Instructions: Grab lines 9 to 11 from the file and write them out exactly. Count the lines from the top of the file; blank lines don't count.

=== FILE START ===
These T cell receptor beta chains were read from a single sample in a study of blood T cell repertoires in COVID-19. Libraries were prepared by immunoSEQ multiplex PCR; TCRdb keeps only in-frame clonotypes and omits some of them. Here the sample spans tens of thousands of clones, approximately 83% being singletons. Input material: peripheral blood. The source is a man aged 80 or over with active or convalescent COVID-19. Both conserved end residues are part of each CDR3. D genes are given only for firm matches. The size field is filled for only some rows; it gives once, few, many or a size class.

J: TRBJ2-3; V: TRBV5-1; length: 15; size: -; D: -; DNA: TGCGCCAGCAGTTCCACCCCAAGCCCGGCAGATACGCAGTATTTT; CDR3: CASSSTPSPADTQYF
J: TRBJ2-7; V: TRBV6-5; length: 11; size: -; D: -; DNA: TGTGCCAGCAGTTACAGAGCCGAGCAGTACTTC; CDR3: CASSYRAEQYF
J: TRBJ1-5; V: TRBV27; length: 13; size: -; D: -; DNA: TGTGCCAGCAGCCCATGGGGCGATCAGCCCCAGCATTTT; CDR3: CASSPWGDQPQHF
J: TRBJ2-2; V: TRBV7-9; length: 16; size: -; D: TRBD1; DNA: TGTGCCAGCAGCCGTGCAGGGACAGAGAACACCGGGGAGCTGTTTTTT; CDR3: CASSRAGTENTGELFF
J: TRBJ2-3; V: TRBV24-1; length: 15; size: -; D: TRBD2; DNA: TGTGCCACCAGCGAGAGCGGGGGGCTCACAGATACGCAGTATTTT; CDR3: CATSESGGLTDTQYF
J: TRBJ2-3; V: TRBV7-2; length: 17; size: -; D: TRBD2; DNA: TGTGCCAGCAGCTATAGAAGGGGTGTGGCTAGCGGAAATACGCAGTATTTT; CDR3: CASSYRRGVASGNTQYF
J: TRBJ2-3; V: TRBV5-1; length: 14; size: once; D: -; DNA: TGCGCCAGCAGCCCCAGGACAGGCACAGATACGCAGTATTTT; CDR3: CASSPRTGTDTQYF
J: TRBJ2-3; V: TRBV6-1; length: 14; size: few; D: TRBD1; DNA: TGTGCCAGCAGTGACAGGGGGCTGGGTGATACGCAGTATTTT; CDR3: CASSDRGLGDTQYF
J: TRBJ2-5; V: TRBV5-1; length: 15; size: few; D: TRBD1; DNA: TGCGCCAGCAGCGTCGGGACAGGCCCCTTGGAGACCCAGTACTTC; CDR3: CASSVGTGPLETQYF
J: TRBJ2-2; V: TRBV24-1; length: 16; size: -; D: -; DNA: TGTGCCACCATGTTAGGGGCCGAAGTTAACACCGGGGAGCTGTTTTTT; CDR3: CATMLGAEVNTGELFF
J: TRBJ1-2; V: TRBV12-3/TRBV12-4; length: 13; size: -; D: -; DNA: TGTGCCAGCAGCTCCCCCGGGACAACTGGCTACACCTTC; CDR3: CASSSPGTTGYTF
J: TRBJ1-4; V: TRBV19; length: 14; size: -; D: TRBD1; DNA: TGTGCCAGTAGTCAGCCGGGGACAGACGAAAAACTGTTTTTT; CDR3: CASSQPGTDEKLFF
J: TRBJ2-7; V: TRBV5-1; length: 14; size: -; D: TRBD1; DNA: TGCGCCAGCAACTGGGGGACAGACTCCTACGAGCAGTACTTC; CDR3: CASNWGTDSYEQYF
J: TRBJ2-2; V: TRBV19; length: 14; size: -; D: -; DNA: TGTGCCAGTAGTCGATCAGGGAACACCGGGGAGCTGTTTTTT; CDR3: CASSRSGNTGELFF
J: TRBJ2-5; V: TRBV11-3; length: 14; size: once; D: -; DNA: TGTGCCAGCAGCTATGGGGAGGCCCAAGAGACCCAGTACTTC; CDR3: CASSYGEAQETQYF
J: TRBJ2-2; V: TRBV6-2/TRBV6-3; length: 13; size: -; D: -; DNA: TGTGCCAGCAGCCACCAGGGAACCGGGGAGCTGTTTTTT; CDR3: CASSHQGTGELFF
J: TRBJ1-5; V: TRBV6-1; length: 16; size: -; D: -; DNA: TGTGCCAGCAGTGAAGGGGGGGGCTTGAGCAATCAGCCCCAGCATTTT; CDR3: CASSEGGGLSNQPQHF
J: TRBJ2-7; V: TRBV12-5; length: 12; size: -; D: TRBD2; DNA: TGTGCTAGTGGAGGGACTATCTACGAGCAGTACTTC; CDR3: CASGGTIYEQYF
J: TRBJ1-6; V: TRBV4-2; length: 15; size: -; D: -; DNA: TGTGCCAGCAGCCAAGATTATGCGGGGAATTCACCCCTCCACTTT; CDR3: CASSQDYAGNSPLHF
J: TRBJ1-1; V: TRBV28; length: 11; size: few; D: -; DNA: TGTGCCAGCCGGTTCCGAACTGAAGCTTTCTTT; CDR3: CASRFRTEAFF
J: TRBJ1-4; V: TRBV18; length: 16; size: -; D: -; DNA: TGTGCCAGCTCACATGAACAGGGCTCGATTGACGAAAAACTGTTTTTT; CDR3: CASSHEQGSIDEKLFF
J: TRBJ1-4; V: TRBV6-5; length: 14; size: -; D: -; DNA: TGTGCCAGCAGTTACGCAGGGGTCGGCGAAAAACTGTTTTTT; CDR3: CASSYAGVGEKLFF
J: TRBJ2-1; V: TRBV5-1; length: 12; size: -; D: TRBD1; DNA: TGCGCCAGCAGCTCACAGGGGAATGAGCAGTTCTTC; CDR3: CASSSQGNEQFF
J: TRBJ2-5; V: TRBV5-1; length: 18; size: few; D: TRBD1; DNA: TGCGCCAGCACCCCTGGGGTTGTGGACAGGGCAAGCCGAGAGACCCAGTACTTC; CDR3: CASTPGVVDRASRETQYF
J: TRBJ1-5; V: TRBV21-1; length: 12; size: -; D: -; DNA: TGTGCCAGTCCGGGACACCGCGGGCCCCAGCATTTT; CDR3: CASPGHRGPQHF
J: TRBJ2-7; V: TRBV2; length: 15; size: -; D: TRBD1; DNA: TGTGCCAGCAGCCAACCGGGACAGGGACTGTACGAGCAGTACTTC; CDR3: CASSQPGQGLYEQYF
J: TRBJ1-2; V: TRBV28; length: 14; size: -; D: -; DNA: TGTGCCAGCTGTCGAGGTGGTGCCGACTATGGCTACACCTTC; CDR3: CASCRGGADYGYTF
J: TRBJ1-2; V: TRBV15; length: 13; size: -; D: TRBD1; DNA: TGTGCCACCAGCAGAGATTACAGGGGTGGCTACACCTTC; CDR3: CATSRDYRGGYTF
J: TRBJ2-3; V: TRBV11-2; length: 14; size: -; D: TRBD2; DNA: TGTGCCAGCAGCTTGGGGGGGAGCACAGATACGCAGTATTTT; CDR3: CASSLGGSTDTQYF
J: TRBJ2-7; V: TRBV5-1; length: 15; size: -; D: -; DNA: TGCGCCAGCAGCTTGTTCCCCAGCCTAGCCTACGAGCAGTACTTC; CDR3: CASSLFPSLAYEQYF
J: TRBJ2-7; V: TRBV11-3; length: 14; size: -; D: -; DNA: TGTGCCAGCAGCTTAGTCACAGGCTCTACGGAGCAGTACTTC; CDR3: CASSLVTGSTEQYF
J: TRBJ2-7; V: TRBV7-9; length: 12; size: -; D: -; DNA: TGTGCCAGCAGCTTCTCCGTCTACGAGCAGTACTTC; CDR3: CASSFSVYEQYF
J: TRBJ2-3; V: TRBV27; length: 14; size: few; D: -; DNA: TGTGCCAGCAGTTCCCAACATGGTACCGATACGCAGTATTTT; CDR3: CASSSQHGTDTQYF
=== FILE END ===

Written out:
J: TRBJ2-3; V: TRBV6-1; length: 14; size: few; D: TRBD1; DNA: TGTGCCAGCAGTGACAGGGGGCTGGGTGATACGCAGTATTTT; CDR3: CASSDRGLGDTQYF
J: TRBJ2-5; V: TRBV5-1; length: 15; size: few; D: TRBD1; DNA: TGCGCCAGCAGCGTCGGGACAGGCCCCTTGGAGACCCAGTACTTC; CDR3: CASSVGTGPLETQYF
J: TRBJ2-2; V: TRBV24-1; length: 16; size: -; D: -; DNA: TGTGCCACCATGTTAGGGGCCGAAGTTAACACCGGGGAGCTGTTTTTT; CDR3: CATMLGAEVNTGELFF